Thanks for the fun challenge!

Climbing A 1786 Foot Tall Tower

When I saw this, I had to share it.

… and no, that’s not me!

Cutting-Edge 1960s Oscilloscope (for the 70s)

I’m extremely excited about my new purchase! I found this on Craigslist of all places! It’s a Tektronix 453 oscilloscope from the late 60s in pretty good condition. I’m not going into a bunch of technical details about what I’m using it for, but let’s just say I’m satisfied. The 1khz square wave generator doesn’t function and one of the lights is not working, but other than that it seems to be fine. Here are a couple pics:

I’ve got to thank my wife Angelina for this scope! It was my birthday gift this year. I made it too easy for her by telling her exactly what I wanted and finding it on the internet! Now I have to spend the next month trying to think of a gift for her without any hints [ponders]…

Okay, back to work! Now that I’m up and running after a few months without a scope, I can’t wait to see what I come up with.

Quantifying University Network Frustrations

I’m sitting in class frustrated as could be. The Internet in this room is unbelievably annoying. For some reason, everything runs fine, then functionality drops to unusable levels. Downloading files (i.e., PDFs of lectures) occurs at about 0.5kb/s (wow), and Internet browsing is hopeless. At most, I can connect to IRC and enjoy myself in #electronics, #python, and #linux. I decided to channel my frustration into productivity, and wrote a quick Python script to let me visualize the problem.

Notice the massive lag spikes around the time class begins. I think it’s caused by the retarded behavior of windows update and anti-virus software updates being downloaded on a gazillion computers all at the same time which are required to connect to the network on Windows machines. Class start times were 8:30am, 9:35am, and 10:40am. Let’s view it on a logarithmic scale:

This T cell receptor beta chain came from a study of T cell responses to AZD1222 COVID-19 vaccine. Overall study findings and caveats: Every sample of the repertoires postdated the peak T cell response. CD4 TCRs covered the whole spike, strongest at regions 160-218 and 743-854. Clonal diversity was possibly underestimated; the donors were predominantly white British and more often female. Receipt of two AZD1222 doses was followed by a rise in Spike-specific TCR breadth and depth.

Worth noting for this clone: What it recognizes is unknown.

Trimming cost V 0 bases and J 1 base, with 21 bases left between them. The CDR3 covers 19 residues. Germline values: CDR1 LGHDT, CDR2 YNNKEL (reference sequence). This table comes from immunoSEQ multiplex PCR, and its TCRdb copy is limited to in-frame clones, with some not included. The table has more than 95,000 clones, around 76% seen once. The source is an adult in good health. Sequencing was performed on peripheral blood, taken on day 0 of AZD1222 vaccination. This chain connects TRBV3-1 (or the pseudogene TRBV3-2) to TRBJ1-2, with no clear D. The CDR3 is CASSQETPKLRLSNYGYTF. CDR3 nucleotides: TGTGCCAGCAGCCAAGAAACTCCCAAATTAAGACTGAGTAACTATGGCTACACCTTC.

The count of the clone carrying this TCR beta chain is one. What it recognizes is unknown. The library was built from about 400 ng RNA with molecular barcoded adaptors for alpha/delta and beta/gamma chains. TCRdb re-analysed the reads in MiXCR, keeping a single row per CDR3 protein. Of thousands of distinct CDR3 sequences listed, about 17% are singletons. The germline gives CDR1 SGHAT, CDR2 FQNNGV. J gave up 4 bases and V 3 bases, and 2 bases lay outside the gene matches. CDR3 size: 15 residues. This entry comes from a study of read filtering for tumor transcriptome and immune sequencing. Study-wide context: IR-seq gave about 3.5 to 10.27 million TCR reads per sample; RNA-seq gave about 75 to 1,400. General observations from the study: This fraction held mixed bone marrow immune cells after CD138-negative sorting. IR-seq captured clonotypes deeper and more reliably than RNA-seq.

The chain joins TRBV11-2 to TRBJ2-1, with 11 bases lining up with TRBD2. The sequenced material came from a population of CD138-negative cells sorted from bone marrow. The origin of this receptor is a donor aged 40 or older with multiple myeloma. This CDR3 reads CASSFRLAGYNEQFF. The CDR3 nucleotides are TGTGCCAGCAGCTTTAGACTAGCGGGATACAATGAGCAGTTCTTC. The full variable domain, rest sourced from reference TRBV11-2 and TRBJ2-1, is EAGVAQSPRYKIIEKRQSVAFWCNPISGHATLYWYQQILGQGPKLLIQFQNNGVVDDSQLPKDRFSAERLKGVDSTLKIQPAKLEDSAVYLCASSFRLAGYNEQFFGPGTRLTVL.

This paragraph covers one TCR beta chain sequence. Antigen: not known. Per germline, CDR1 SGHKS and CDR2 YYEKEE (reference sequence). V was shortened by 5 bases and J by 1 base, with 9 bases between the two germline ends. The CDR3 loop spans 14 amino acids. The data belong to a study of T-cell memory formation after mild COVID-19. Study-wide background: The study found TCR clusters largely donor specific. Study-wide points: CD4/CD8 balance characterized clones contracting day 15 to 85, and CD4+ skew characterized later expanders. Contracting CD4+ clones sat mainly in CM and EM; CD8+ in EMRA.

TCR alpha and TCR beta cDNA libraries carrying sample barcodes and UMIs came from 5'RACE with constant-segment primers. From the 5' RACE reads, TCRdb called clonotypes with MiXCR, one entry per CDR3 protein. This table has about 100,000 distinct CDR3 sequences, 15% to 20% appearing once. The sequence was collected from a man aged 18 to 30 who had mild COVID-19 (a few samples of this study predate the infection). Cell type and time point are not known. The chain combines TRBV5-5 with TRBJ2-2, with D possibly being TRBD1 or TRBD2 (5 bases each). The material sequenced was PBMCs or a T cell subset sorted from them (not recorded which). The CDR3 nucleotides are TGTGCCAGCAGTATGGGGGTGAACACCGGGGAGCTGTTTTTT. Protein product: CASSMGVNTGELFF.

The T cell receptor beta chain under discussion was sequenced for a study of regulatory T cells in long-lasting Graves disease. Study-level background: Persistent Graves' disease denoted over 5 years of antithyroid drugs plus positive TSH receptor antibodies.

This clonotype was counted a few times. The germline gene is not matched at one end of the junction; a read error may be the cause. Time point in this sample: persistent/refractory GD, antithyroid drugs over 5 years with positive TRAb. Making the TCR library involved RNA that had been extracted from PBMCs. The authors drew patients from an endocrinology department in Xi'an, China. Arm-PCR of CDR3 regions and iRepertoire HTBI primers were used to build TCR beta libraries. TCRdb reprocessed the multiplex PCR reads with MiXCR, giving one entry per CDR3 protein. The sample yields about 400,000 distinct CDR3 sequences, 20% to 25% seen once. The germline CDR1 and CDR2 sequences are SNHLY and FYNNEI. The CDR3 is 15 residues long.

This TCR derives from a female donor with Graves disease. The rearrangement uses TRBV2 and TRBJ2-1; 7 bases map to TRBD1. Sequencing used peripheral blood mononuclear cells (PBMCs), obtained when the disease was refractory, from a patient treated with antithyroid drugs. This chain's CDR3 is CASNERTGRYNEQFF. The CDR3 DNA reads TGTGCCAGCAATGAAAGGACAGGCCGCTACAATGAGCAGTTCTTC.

Finally, the code. It’s two scripts:

This script pings a website (kernel.org) every few seconds and records the ping time to “pings.txt”:

import socket
import time
import os
import sys
import re

def getping():
    pingaling = os.popen("ping -q -c2 kernel.org")
    while 1:
        line = pingaling.readline()
        if not line:
        line = line.split("n")
        for part in line:
            if "rtt" in part:
                part = part.split(" = ")[1]
                part = part.split('/')[1]
                print part+"ms"
                return part

def add2log(stuff):
    f = open("pings.txt", 'a')

while 1:
    print "pinging...",
    stuff = "[%s,%s]" % (time.time(), getping())
    print stuff

This script graphs the results:

import pylab
import time
import datetime
import numpy

def smoothTriangle(data, degree, dropVals=False):
    triangle = numpy.array(range(degree)+[degree]+range(degree)[::-1])+1
    smoothed = []
    for i in range(degree, len(data)-degree*2):
        point = data[i:i+len(triangle)]*triangle
    if dropVals:
        print "smoothlen:", len(smoothed)
        return smoothed
    while len(smoothed) < len(data):
        smoothed = [None]+smoothed+[None]
    if len(smoothed) > len(data):
    return smoothed

print "reading"
f = open("pings.txt")
raw = eval("[%s]" % f.read())

xs, ys, big = [], [], []
for item in raw:
    t = datetime.datetime.fromtimestamp(item[0])
    maxping = 20000
    if item[1] > maxping or item[1] == None:
        item[1] = maxping

print "plotting"
fig = pylab.figure(figsize=(10, 7))
pylab.plot(xs, ys, 'k.', alpha=.1)
pylab.plot(xs, ys, 'k-', alpha=.1)
pylab.plot(xs, smoothTriangle(ys, 15), 'b-')
pylab.axis([None, None, None, 2000])
pylab.ylabel("latency (ping kernel.org, ms)")
pylab.title("D3-3 Network Responsiveness")
print "done"